Set a course for home. “The brain probe, you insolent fool!” I have complained many times in the various pieces I’ve written about Star Trek for this site about the appalling lack of consequences for main characters when they do something stupid or go against regulations or disobey orders, whether it’s Spock kidnapping a captain and assaulting fellow officers in “The Menagerie,” Data taking over the ship in “Brothers,” the Defiant going to rescue Odo and Garak in “The Die is Cast,” or Burnham buggering off to rescue Book in “Scavengers.” And I have complained many times in this particular rewatch about the outsized amount of attention Tom Paris gets.

So it will possibly surprise many of you reading this that I very much like this episode. Another comment I’ve made repeatedly is that Voyager doesn’t do episode-to-episode consequences, so it’s best when the story it tells is self-contained. By having this episode cover the entire month of Paris’s punishment, as well as the reasons for it, we do get to see the toll this takes on Paris—plus, at the very least, he will continue to be demoted.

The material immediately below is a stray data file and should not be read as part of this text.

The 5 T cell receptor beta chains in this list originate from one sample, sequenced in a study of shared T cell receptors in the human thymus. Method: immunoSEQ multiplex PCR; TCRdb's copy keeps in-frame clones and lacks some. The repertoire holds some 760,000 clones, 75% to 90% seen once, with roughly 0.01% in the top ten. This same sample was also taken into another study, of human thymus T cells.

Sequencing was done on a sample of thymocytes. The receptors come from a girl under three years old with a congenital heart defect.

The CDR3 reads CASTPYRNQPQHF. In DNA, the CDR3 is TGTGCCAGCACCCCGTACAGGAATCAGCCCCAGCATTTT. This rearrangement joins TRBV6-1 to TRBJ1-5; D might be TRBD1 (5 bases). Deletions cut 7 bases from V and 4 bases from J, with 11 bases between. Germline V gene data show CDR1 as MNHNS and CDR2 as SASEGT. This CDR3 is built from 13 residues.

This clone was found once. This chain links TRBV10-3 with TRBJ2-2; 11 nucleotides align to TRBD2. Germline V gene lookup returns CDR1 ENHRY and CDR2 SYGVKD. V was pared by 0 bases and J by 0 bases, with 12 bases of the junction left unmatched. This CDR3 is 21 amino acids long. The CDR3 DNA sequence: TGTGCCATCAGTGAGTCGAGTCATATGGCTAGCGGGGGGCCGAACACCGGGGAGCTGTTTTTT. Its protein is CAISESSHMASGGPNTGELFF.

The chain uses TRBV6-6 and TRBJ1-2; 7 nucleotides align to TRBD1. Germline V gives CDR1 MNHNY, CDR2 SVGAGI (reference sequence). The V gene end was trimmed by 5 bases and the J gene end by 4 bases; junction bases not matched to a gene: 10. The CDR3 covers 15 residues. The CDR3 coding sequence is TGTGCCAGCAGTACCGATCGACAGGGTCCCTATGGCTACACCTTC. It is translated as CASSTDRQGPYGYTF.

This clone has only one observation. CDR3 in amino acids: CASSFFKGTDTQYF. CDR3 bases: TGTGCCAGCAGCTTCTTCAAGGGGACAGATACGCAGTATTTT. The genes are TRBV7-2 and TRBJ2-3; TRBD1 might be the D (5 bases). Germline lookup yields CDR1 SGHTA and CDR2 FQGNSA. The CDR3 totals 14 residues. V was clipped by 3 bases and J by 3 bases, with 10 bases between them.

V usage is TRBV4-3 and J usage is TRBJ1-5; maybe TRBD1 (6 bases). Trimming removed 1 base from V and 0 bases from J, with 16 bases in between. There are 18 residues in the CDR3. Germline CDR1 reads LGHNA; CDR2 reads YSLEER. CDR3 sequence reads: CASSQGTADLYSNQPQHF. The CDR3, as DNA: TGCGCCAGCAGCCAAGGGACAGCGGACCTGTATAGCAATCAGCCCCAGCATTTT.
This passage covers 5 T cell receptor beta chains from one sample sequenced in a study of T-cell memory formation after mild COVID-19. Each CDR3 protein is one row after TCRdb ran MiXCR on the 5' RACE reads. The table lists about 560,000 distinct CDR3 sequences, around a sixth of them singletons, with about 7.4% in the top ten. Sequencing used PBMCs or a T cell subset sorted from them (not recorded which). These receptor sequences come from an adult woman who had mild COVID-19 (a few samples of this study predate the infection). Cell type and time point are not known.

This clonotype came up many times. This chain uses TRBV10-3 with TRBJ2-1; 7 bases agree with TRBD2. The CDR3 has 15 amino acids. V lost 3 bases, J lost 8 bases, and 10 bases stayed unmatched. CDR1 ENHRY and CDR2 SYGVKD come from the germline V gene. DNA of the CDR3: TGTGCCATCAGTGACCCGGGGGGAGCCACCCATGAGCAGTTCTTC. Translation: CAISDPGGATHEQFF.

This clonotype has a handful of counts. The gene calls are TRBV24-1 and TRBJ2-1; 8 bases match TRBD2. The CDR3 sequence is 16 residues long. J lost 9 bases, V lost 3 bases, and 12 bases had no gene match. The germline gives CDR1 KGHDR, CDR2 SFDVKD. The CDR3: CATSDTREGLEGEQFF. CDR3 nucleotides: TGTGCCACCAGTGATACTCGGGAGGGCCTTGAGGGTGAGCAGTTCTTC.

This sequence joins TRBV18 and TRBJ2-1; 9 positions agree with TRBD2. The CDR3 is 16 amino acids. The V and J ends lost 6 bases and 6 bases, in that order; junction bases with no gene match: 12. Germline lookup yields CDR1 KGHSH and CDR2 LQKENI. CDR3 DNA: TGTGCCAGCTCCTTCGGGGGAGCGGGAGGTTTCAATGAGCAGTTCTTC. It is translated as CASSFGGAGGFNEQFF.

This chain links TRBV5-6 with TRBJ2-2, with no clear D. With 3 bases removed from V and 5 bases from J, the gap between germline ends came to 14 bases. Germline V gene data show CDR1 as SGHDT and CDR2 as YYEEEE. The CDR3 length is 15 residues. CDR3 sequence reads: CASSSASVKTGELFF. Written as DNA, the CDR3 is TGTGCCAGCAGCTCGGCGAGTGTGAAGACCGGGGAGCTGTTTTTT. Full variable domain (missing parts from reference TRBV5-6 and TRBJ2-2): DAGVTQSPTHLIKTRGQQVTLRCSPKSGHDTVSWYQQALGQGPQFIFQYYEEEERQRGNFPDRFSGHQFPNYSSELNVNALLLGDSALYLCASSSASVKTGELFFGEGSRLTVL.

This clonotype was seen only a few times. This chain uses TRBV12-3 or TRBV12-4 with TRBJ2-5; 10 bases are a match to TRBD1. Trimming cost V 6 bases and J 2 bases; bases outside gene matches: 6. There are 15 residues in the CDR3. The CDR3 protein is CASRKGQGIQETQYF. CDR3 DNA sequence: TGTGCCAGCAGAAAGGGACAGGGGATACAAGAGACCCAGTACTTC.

The demotion itself doesn’t matter that much, as he’ll be doing the exact same job he was doing before, and he’ll probably still be part of the misnamed “senior staff” meetings (which can’t actually be called “people in the opening credits” meetings). And the main difference between being an ensign and being of higher rank that we’ve seen is that you don’t get your own cabin when you’re an ensign. Given the score-plus of casualties on the ship, I don’t think housing is an issue (Kes and Neelix had separate quarters for crying out loud), so even that’s not a factor.